I had heard a lot of good things about Ready Player One by Ernest Cline, and from what I understood it was a non-stop ride of 80’s nostalgia that geeks really seemed to love. From what I knew about the book it focused around a dystopian future, virtual reality and a treasure hunt that takes place within the virtual world. The premise behind the book had me very interested and strong recommendations from others I trust, had me adding it to my list of must read books and I finally got around to doing just that. The fact that Spielberg is now pushing hard to get this movie to screen was another factor in wanting to read this.
Set in the near future, the world as we know it has gone down the toilet. We have massive overcrowding, mass starvation, governments are in ruin and to escape from reality, people have turned to the virtual reality of the OASIS. This is a freely available virtual reality system created by the recently deceased James Halliday who as his last will and testament has created a contest inside the OASIS for those smart enough, skilled enough and versed enough in all things 80’s and James Halliday can work at unravelling in order to win the fortune of James Halliday and control of Gregarious Simulation Systems, the company that controls the OASIS.
Focusing on Wade Watts an extremely poor student who has devoted his time and energy to solving the puzzle and winning the prize. He is known as a gunter (a professional treasure hunter) and he spends most of his free time researching everything that he possibly can about James Halliday and the 1980’s. Wade is smart, determined and unfortunately about as poor as they come inside the OASIS and this leaves him at a disadvantage to fellow gunter’s who can afford to traverse the OASIS and he sits at school, waiting and thinking about the puzzle he has to solve.
Eventually Wade stumbles upon new information that leads him to becoming the first person in the world to solve the initial puzzle and put him in first place on the scoreboard. Others gunters unravel the first mystery and eventually the evil corporation that wishes to take control of the vast Halliday fortune and the OASIS itself figures out the mystery and things begin to catch up to Wade.
I don’t want to get to much further into the outline of Ready Player One as I feel it would spoil too much of the mystery that unravels throughout the book.
The big question then. Is the book any good? In short, yes…and no. Ready Player One is an easy to read book that goes down smooth, if you like anime, video games, pop culture references, and other assorted 80’s nostalgia. I found myself always wanting to know what’s next, trying to decipher the clues to the puzzles and even trying to determine just how it would end or what would happen next. It was a fun read for me and the passion about geek and pop culture that Cline puts into Ready Player One is evident and abundant. The book doesn’t just pander to geeks and pop culture enthusiasts, it fellates them until climax.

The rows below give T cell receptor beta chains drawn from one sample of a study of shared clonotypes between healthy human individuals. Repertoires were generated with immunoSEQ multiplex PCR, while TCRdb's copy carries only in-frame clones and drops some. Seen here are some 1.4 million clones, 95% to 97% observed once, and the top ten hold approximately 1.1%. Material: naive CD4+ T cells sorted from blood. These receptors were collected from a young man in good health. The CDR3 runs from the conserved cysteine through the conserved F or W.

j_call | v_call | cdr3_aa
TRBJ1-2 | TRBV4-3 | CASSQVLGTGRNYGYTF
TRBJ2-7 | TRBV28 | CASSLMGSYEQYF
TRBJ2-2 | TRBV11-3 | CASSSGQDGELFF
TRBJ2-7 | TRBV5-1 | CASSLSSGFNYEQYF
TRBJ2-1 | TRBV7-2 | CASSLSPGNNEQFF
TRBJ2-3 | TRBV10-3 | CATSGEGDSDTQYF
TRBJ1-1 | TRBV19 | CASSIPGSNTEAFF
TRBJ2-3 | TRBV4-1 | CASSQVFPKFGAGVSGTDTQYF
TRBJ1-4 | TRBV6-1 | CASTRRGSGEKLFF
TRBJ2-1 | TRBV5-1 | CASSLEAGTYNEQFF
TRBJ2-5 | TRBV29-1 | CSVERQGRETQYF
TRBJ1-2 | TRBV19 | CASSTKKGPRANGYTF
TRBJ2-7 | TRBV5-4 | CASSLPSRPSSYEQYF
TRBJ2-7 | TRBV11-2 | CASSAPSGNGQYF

The amount of references, information and inside jokes stuffed between the pages of Ready Player One are thrown at the reader at a pace that even Vin Diesel couldn’t beat down the quarter mile. It’s relentless, it’s fun and it’s quirky, unless you don’t enjoy the things that Cline is talking about. In the hands of my wife, she would hate this book as the references to iconic video games, Dungeons and Dragons and anime would go over her head and be lost. It’s not that she’s not a highly intelligent and beautiful woman, it’s just that those things aren’t her cup of tea.
In my hands, I can overlook some of the flat characters, the overused tropes and the pacing which can drop to a lull at points but that’s because I love this stuff. On the other hand, I feel that someone who doesn’t love or isn’t interested in the subject matter is going to see through the book and discover what it truly is, a fun, trashy beach read in the vain of a drug store romance novel. It’s great for what it is, a lot of fun but at the end of the day it’s not going to be loved by all but the geeks who do love Ready Player One are really going to love it.
If you’re a fan of pop culture, video games and all things geeky, I would give Ready Player One a solid 4 out of 5. If you’re not a fan of those things then this may be more of a 2.5 out of 5.